4:51 p.m. CST // On Monday afternoon, the Consumer Financial Protection Bureau officially released its strategic plan for fiscal years 2018 - 2022, confirming a shift away from enforcement that had been rumored by alleged internal memos earlier during the day.
In the introductory message from CFPB Acting Director Mick Mulvaney, he said, "In reviewing
the draft Strategic Plan released by the Bureau in October 2017, it became clear to me that the
Bureau needed a more coherent strategic direction." Vowing to hew to the Bureau's statutory responsibilities but go "no further," Mulvaney explained that "pushing the envelope in pursuit of other objectives ignores the will of the American people" and "also risks trampling upon the liberties of our citizens."
Mulvaney says that the revised strategic plan will draw its focus from the Dodd-Frank Act that originally created the Bureau, shifting focus toward “[regulating] the offering and provision of consumer financial products or services under the Federal consumer financial laws” and “[educating and informing] consumers to make better informed financial decisions.”
The CFPB strategic plan lays out three goals:
- Ensure that all consumers have access to markets for consumer financial products and services.
- Implement and enforce the law consistently to ensure that markets for consumer financial products and services are fair, transparent, and competitive.
- Foster operational excellence through efficient and effective processes, governance, and security of resources and information.
The full CFPB strategic plan for 2018 - 2022 is available to read by clicking here.
On Monday, the White House also released President Trump's 2019 budget plan, which proposes major changes for the CFPB. As reported by the Washington Post, the President's budget plan would have the CFPB funded through Congress rather than the Federal Reserve, which would give the Bureau more Congressional oversight. The plan would also diminish the CFPB's enforcement capabilities and cap the agency's budget at its 2015 level of $485 million, down from a projected $630 million in 2018.
According to a statement released by the White House, "The proposed reforms would impose financial discipline, reduce wasteful spending, and ensure appropriate congressional oversight. ... To prevent actions that unduly burden the financial industry and limit consumer choice, the proposal restricts CFPB’s broad enforcement authority over Federal consumer law.”
1:25 p.m. CST //According to an internal memo acquired by National Public Radio, the Consumer Financial Protection Bureau (CFPB) will be further shifting its focus under Acting Director Mick Mulvaney. According to Reuters, the memo was written by CFPB Chief of Staff Kirsten Sutton and distributed to agency staff on Friday. It outlines a new strategic plan that is expected to be released by the CFPB later this week, one which will dial back the Bureau’s focus on enforcement. “If there is one way to summarize the strategic changes occurring at the Bureau, it is this: we have committed to fulfill the Bureau’s statutory responsibilities, but go no further,” Sutton said in the memo, according to Reuters.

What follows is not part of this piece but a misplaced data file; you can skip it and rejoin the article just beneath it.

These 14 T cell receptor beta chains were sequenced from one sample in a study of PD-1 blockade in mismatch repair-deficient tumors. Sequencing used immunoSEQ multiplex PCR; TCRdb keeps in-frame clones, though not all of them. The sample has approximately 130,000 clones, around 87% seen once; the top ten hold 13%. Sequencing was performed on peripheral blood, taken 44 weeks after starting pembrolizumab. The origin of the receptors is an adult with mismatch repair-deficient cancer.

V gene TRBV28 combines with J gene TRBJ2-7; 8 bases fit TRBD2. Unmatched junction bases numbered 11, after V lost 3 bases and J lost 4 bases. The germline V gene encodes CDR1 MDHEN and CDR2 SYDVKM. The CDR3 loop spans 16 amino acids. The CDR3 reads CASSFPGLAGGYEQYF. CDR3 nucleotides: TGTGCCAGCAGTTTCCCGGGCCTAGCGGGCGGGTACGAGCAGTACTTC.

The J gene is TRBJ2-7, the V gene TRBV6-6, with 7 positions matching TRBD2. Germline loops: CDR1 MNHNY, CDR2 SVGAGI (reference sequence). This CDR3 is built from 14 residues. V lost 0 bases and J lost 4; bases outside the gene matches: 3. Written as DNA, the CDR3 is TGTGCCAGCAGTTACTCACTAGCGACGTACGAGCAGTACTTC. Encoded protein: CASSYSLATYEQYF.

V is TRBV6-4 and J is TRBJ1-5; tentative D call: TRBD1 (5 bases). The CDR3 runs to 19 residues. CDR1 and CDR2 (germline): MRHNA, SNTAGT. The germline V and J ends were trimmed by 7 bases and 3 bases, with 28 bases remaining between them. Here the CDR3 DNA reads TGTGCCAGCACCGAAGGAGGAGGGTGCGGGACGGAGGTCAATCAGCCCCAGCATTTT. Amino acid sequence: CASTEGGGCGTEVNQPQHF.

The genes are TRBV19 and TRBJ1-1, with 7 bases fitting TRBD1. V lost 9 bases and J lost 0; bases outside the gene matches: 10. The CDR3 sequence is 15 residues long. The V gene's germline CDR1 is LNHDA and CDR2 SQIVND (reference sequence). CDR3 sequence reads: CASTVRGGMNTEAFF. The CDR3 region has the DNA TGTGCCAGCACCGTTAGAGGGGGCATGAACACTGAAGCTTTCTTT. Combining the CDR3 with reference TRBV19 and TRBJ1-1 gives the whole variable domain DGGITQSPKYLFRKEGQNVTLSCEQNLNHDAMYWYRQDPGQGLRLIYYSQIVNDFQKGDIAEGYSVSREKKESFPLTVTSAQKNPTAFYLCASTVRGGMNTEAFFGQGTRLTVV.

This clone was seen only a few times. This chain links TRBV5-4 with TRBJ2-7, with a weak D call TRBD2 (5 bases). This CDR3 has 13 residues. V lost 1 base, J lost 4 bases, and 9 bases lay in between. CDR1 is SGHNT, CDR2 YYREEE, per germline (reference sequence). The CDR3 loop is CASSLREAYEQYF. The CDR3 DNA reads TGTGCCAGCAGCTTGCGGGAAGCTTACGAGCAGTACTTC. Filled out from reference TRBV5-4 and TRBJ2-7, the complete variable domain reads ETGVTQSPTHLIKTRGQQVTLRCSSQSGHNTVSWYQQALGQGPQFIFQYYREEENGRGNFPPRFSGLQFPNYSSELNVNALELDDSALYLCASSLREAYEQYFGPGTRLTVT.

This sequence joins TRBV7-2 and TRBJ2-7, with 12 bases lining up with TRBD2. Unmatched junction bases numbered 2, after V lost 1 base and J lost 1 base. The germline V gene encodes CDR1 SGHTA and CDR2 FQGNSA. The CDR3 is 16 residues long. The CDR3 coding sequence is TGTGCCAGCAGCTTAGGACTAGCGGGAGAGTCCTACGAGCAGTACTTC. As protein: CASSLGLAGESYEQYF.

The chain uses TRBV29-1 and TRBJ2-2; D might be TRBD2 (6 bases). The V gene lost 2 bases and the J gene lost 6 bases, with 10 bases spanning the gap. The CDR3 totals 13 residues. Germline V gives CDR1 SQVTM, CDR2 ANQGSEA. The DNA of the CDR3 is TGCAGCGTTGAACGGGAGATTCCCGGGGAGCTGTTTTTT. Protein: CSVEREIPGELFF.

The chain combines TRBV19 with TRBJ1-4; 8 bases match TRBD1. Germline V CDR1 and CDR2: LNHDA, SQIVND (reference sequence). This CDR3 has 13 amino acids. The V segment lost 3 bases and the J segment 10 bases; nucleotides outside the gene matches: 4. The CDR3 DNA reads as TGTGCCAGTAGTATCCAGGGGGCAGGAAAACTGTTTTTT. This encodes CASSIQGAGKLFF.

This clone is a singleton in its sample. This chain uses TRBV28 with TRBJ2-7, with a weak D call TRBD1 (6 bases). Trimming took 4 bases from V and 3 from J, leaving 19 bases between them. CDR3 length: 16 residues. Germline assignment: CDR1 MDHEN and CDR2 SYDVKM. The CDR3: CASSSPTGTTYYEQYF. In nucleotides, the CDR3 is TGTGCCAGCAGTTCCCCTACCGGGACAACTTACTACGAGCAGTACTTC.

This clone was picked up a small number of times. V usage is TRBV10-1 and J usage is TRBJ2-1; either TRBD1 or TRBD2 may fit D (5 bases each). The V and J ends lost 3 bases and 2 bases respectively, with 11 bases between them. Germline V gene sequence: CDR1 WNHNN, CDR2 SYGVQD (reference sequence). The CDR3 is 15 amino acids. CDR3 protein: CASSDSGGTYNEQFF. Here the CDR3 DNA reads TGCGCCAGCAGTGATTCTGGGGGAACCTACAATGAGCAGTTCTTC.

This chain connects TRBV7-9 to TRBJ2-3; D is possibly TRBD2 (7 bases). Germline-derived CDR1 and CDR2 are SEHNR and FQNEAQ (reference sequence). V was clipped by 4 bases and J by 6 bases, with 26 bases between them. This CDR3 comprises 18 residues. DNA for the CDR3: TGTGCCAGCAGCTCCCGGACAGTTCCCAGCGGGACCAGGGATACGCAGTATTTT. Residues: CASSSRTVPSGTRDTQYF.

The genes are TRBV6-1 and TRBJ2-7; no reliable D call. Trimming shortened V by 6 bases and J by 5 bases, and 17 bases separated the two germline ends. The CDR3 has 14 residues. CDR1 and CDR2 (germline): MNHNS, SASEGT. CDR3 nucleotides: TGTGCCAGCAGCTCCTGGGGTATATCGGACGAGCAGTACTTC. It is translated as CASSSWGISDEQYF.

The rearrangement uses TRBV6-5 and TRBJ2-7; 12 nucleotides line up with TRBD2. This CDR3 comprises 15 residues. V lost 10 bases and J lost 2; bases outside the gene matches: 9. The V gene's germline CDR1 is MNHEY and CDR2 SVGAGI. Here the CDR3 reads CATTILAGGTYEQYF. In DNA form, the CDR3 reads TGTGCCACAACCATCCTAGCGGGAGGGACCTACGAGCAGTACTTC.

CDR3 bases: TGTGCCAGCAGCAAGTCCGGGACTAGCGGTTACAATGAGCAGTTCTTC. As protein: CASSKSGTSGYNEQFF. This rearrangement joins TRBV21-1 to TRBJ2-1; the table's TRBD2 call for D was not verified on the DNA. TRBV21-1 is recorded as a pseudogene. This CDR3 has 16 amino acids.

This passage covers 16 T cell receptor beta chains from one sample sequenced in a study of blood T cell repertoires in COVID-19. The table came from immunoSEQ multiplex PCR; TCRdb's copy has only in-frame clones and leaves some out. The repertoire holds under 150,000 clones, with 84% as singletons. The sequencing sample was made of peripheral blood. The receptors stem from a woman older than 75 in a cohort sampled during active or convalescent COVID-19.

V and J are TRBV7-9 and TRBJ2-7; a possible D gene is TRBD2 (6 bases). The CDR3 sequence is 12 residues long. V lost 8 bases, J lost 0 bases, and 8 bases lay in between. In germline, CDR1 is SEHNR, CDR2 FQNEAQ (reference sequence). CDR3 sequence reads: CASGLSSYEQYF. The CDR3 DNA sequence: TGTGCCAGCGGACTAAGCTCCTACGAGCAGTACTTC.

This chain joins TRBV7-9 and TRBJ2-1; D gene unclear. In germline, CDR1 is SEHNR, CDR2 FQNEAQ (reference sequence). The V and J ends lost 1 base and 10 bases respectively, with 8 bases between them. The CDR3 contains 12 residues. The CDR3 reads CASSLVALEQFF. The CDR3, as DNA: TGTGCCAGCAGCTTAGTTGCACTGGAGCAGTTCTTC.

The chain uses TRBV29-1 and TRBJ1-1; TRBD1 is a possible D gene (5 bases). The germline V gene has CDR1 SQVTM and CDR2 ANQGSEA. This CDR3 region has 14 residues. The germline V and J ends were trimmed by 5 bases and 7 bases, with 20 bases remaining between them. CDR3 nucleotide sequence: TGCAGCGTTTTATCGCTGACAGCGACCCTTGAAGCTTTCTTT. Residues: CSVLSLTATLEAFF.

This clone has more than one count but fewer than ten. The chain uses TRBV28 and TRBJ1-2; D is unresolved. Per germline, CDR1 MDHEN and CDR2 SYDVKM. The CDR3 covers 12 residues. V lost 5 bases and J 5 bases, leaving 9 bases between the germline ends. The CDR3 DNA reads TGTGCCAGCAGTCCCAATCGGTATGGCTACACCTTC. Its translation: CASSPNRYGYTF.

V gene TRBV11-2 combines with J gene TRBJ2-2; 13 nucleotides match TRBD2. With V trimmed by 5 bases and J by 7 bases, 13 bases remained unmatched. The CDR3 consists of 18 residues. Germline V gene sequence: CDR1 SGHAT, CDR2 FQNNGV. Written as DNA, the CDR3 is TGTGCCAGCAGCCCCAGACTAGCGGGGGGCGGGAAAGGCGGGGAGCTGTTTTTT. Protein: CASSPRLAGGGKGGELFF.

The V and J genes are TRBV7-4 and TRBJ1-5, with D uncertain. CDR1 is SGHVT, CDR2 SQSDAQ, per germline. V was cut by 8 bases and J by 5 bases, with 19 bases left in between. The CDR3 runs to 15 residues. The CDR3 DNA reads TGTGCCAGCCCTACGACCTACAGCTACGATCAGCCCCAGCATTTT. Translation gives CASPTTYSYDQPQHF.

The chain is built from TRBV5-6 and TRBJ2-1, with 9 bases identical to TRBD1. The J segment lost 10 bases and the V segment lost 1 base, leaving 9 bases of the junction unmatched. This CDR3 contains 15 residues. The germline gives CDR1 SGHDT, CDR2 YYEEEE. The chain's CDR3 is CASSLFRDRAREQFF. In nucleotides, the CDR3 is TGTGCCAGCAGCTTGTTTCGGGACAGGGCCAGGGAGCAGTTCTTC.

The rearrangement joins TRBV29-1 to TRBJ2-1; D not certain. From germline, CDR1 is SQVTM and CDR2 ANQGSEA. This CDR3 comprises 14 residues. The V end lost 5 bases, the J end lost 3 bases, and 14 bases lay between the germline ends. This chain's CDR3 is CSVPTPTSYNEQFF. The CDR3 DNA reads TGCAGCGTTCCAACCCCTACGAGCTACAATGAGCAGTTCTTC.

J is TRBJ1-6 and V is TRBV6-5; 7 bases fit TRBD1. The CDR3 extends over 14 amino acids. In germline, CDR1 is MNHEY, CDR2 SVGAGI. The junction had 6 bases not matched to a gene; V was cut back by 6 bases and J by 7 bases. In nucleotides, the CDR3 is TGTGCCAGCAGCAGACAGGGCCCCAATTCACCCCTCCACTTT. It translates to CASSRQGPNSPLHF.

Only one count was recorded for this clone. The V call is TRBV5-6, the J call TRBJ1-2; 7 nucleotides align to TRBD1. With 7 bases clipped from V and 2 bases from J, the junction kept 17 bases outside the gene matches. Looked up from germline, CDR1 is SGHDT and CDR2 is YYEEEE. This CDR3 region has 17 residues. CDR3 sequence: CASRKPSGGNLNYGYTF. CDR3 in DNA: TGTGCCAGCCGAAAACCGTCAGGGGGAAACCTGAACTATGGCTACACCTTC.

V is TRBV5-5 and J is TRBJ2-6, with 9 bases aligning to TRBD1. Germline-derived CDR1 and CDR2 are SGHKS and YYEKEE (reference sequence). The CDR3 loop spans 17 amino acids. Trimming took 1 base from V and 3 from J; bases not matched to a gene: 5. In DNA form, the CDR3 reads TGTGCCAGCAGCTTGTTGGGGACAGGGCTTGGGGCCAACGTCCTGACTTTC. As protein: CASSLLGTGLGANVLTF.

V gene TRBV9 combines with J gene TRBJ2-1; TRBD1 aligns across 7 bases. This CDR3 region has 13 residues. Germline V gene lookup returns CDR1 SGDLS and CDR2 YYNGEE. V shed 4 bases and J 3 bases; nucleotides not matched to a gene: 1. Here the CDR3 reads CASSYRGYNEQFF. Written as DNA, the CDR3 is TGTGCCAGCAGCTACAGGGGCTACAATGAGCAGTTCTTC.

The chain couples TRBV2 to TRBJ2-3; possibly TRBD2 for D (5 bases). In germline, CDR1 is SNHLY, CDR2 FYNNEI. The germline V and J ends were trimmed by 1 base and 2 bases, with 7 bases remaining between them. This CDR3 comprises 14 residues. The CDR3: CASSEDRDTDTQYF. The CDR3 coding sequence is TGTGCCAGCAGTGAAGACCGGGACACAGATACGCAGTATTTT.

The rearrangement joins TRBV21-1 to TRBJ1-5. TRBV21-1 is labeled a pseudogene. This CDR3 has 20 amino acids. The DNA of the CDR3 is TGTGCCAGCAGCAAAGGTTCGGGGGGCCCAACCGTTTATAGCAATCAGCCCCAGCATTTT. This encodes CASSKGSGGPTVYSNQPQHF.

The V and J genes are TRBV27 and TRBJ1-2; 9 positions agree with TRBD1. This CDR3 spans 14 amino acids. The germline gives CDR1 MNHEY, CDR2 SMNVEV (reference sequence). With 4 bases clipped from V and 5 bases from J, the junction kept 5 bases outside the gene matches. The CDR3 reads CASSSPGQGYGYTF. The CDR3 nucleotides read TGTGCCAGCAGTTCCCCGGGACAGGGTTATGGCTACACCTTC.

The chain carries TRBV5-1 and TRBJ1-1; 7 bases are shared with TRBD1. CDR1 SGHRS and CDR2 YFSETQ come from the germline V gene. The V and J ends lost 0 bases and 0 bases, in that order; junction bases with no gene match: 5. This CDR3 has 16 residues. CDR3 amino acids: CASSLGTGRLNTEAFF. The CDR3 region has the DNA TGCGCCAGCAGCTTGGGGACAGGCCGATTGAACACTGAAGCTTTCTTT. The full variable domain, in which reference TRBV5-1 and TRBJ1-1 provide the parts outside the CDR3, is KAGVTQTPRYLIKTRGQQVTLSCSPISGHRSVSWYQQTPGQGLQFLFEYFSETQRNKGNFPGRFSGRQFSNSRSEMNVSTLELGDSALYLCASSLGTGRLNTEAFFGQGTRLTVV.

The memo reportedly does not go into detail about the specifics of what those statutory responsibilities will be limited to. However, the memo does highlight some of the CFPB’s responsibilities as “regulating the offering and providing of consumer financial products under the law, and with educating and empowering consumers to make informed financial decisions,” according to Reuters. The memo also lays out a vision of “free, innovative, competitive, and transparent consumer finance markets where the rights of all parties are protected.”
It’s been a hectic few months at the CFPB under the leadership of Acting Director Mick Mulvaney, who is also the White House Budget Director. After CFPB Director Richard Cordray announced his retirement in November 2017, the stage was set for a showdown between Trump’s chosen successor, Mulvaney, and Cordray’s appointed replacement, Leandra English. Both parties insisted they were the rightful head of the organization, with English filing a lawsuit attempting to obtain a restraining order against Mulvaney. At the time, the CFPB’s own general counsel backed Mulvaney, who was a long-time outspoken critic of the Bureau, which was created by the 2010 Dodd-Frank Wall Street reform law.
Mulvaney went on to implement a 30-day hiring and regulatory freeze at the CFPB, and more recently brought the Office of Fair Lending under his own supervision, as reported by the Washington Post. In mid-January, a U.S. District Judge backed Mulvaney’s claim as legitimate head of the CFPB, saying the English had failed to meet the “exacting standard” necessary for him to issue a preliminary injunction. In his written opinion, Judge Timothy J. Kelly said, “The president has designated Mulvaney the CFPB’s acting director, the CFPB has recognized him as the acting director, and it is operating with him as the acting director. Granting English an injunction would not bring about more clarity; it would only serve to muddy the waters.”
On February 7, the CFPB issued a Request for Information about the Bureau’s enforcement processes, stating, “The Bureau is seeking information to help assess the overall efficiency and effectiveness of its processes related to the enforcement of federal consumer financial law. … This is the third in a series of RFIs announced as part of Acting Director Mick Mulvaney’s call for evidence to ensure the Bureau is fulfilling its proper and appropriate functions to best protect consumers.”